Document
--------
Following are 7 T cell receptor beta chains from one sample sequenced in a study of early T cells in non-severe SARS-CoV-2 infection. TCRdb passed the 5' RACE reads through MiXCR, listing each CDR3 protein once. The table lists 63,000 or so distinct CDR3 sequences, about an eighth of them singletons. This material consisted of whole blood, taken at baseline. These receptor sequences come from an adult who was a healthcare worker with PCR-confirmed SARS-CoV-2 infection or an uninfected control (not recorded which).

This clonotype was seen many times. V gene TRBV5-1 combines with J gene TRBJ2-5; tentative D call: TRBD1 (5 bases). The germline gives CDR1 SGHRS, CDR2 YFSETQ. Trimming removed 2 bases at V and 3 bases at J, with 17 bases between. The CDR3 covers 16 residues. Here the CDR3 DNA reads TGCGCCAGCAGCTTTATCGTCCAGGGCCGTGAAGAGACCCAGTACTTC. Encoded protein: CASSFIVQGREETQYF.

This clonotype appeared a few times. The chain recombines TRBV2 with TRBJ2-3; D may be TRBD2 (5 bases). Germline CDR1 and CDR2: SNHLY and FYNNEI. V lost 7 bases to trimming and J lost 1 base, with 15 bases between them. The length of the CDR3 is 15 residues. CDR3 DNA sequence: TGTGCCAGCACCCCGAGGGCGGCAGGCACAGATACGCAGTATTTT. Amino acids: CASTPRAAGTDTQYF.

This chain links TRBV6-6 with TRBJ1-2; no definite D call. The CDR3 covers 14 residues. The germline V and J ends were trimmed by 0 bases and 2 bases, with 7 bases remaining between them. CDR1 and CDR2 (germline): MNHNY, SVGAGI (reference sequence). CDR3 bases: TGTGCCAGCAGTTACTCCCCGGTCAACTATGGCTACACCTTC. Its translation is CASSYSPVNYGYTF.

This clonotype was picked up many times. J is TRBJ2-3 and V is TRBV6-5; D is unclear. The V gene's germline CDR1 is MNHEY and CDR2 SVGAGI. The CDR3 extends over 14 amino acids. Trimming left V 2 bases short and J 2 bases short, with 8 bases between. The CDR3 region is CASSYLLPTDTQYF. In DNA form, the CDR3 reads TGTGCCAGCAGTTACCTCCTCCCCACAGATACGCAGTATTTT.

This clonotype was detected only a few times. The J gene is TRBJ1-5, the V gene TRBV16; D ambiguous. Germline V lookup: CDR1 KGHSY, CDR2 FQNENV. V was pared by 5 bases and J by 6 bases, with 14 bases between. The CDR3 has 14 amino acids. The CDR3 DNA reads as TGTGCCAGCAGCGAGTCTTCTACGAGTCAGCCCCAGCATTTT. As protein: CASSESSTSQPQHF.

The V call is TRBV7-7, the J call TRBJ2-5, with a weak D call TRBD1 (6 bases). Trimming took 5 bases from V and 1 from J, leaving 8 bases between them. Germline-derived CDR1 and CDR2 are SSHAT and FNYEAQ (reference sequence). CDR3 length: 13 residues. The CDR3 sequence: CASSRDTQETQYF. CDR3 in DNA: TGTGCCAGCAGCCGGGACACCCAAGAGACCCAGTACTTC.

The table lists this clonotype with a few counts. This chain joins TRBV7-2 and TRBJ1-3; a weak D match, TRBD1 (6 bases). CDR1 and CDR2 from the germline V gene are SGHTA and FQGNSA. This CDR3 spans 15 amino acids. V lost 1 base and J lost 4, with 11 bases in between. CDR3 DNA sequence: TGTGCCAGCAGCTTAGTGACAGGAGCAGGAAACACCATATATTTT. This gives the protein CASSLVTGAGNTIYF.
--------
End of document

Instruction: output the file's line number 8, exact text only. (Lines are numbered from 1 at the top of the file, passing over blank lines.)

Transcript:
The table lists this clonotype with a few counts. This chain joins TRBV7-2 and TRBJ1-3; a weak D match, TRBD1 (6 bases). CDR1 and CDR2 from the germline V gene are SGHTA and FQGNSA. This CDR3 spans 15 amino acids. V lost 1 base and J lost 4, with 11 bases in between. CDR3 DNA sequence: TGTGCCAGCAGCTTAGTGACAGGAGCAGGAAACACCATATATTTT. This gives the protein CASSLVTGAGNTIYF.